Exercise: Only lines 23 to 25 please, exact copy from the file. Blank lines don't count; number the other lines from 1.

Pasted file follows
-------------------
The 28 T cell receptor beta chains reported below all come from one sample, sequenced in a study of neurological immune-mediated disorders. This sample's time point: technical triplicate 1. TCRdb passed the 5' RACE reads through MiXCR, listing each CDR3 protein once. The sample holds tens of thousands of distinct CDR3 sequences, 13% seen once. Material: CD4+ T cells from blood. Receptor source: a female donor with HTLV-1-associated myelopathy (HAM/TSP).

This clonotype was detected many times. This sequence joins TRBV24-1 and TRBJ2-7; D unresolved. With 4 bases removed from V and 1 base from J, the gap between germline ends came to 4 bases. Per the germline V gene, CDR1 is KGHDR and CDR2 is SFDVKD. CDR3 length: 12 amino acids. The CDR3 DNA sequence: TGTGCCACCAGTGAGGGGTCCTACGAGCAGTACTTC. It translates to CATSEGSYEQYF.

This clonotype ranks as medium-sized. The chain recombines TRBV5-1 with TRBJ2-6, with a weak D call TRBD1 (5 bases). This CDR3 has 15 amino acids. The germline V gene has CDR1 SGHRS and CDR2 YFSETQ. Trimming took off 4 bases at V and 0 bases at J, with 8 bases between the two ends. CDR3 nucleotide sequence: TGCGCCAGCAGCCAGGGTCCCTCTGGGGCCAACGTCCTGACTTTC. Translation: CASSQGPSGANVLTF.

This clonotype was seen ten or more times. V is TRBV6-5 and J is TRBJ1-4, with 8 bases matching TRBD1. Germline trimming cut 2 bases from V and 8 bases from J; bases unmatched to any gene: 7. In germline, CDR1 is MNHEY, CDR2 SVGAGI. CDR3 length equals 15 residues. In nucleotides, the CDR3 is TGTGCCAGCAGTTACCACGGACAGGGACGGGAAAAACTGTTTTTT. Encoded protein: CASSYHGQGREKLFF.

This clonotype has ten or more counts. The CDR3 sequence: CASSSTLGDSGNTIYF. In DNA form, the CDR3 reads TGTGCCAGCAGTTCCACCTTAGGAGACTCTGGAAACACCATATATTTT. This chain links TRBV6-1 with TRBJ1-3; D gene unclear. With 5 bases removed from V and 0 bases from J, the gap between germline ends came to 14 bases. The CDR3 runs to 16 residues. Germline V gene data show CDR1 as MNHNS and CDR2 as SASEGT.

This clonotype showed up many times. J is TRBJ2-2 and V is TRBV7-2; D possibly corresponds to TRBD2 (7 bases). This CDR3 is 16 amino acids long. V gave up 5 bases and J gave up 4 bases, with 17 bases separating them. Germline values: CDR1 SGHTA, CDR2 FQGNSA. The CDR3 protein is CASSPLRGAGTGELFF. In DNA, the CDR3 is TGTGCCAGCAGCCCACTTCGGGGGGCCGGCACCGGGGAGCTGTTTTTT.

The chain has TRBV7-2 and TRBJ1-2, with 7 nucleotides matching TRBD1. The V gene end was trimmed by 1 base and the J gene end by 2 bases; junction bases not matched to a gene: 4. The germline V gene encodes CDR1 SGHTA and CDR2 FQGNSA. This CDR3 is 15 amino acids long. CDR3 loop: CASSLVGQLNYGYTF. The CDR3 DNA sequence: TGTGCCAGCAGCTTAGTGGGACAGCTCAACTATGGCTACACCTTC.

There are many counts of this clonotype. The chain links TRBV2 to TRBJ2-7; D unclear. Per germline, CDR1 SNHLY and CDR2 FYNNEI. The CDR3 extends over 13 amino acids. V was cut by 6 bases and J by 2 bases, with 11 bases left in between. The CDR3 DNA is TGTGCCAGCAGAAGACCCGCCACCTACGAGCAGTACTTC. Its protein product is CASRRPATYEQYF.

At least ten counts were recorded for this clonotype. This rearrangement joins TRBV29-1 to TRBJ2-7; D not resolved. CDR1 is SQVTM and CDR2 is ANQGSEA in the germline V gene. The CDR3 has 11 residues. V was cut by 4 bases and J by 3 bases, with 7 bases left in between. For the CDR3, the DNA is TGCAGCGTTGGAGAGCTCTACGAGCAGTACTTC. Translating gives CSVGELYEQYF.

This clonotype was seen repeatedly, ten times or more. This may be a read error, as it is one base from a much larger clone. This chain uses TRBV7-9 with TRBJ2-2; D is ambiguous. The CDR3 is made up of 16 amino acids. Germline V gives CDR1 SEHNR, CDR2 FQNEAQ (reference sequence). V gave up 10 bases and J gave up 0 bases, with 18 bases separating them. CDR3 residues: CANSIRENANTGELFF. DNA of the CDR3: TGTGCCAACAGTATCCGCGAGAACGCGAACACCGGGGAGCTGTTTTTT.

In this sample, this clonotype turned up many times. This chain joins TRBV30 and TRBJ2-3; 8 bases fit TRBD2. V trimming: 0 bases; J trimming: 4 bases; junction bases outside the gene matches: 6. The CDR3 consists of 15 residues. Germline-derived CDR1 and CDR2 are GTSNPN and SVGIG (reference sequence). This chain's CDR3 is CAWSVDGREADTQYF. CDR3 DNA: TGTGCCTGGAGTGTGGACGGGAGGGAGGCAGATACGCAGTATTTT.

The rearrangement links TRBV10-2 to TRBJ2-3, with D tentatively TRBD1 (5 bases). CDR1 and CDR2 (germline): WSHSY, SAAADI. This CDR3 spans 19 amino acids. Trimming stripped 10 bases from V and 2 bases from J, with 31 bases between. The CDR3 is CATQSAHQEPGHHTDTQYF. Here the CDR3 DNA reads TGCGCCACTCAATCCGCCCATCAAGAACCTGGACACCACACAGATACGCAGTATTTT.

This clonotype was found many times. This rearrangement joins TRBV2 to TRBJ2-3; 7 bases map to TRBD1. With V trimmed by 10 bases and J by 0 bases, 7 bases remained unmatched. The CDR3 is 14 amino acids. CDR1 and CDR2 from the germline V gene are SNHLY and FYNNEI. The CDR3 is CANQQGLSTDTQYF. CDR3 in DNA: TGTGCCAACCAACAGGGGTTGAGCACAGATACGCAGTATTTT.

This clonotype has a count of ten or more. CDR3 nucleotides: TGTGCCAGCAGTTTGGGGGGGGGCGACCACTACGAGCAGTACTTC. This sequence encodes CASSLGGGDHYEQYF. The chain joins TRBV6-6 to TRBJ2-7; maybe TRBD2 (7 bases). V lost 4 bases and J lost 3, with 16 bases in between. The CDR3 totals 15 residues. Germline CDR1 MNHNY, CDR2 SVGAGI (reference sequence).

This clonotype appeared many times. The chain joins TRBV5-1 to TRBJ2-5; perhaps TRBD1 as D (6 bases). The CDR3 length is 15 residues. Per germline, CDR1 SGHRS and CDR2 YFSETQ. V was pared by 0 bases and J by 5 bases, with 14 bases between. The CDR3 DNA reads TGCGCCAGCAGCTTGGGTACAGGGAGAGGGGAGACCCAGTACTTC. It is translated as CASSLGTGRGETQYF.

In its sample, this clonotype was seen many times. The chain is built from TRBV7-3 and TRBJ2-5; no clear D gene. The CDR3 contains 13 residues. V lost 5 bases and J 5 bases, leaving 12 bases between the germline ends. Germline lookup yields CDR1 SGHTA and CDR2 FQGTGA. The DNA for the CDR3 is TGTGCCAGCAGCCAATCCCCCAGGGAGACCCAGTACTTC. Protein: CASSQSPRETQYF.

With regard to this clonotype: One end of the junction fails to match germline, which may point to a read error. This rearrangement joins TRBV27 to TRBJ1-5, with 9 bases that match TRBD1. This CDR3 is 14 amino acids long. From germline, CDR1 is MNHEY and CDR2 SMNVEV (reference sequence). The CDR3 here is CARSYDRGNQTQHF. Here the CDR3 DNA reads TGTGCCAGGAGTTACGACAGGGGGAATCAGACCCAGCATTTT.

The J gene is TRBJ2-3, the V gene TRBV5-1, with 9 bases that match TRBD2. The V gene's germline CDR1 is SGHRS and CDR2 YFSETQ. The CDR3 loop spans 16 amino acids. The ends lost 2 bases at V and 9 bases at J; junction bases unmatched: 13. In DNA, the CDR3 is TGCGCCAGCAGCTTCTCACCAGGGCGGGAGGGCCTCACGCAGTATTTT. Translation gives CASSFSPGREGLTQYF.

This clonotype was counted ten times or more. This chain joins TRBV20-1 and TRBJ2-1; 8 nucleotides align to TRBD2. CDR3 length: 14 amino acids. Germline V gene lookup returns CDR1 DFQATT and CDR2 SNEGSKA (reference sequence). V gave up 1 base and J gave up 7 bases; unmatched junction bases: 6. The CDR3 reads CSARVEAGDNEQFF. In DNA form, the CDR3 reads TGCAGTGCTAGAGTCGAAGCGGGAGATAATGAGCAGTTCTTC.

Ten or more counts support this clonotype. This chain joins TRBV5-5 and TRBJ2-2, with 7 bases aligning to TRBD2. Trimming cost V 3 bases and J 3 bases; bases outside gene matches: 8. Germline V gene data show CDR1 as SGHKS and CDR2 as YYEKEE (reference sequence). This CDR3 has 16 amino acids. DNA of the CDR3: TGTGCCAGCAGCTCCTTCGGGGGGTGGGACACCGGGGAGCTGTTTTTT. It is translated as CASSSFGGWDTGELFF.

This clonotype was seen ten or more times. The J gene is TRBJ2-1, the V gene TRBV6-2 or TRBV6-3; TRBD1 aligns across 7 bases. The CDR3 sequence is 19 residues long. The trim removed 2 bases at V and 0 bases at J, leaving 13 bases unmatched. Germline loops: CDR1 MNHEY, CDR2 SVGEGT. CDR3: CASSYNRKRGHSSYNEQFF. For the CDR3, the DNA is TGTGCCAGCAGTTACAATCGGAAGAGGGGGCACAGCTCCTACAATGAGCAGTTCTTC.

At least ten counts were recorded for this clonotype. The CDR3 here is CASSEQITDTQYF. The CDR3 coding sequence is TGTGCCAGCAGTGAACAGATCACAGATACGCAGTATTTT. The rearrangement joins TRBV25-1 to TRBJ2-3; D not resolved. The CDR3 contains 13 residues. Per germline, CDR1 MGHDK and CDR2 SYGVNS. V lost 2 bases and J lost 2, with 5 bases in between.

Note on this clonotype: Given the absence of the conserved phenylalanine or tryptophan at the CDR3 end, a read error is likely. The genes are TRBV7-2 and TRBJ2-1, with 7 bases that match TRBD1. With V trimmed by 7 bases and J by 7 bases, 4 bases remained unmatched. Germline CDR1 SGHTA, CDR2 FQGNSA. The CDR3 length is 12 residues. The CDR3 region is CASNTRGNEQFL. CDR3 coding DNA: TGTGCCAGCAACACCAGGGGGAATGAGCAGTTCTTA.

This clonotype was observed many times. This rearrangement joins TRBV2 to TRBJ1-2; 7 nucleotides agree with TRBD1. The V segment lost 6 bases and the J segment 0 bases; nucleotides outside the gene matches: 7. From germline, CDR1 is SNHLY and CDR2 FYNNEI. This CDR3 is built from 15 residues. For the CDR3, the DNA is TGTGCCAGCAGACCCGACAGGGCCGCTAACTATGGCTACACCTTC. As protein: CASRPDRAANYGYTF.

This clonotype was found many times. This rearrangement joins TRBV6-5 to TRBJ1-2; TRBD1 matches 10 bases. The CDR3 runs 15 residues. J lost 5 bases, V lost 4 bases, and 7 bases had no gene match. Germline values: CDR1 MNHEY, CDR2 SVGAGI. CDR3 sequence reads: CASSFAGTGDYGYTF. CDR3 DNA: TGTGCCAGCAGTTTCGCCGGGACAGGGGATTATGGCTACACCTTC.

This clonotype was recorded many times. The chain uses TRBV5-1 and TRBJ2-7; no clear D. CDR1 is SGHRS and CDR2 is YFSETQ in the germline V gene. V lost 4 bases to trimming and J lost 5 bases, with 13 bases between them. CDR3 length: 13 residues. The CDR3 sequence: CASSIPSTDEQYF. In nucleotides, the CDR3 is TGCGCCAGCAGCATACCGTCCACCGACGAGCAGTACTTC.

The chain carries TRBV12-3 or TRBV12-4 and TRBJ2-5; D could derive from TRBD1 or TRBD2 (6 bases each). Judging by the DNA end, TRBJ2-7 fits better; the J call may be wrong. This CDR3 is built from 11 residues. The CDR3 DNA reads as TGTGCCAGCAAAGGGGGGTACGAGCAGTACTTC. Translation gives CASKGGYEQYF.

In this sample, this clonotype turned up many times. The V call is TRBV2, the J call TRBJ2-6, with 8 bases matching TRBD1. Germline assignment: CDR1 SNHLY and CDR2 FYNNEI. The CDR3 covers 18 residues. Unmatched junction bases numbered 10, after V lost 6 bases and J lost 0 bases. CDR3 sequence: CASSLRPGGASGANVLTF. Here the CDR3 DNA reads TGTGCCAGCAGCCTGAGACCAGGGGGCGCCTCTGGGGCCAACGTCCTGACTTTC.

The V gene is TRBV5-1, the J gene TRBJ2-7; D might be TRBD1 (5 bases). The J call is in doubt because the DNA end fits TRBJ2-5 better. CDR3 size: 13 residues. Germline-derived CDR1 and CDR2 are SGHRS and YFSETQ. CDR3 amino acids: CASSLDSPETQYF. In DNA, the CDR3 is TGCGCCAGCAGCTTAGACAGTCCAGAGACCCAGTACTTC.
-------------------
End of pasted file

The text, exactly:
Note on this clonotype: Given the absence of the conserved phenylalanine or tryptophan at the CDR3 end, a read error is likely. The genes are TRBV7-2 and TRBJ2-1, with 7 bases that match TRBD1. With V trimmed by 7 bases and J by 7 bases, 4 bases remained unmatched. Germline CDR1 SGHTA, CDR2 FQGNSA. The CDR3 length is 12 residues. The CDR3 region is CASNTRGNEQFL. CDR3 coding DNA: TGTGCCAGCAACACCAGGGGGAATGAGCAGTTCTTA.

This clonotype was observed many times. This rearrangement joins TRBV2 to TRBJ1-2; 7 nucleotides agree with TRBD1. The V segment lost 6 bases and the J segment 0 bases; nucleotides outside the gene matches: 7. From germline, CDR1 is SNHLY and CDR2 FYNNEI. This CDR3 is built from 15 residues. For the CDR3, the DNA is TGTGCCAGCAGACCCGACAGGGCCGCTAACTATGGCTACACCTTC. As protein: CASRPDRAANYGYTF.

This clonotype was found many times. This rearrangement joins TRBV6-5 to TRBJ1-2; TRBD1 matches 10 bases. The CDR3 runs 15 residues. J lost 5 bases, V lost 4 bases, and 7 bases had no gene match. Germline values: CDR1 MNHEY, CDR2 SVGAGI. CDR3 sequence reads: CASSFAGTGDYGYTF. CDR3 DNA: TGTGCCAGCAGTTTCGCCGGGACAGGGGATTATGGCTACACCTTC.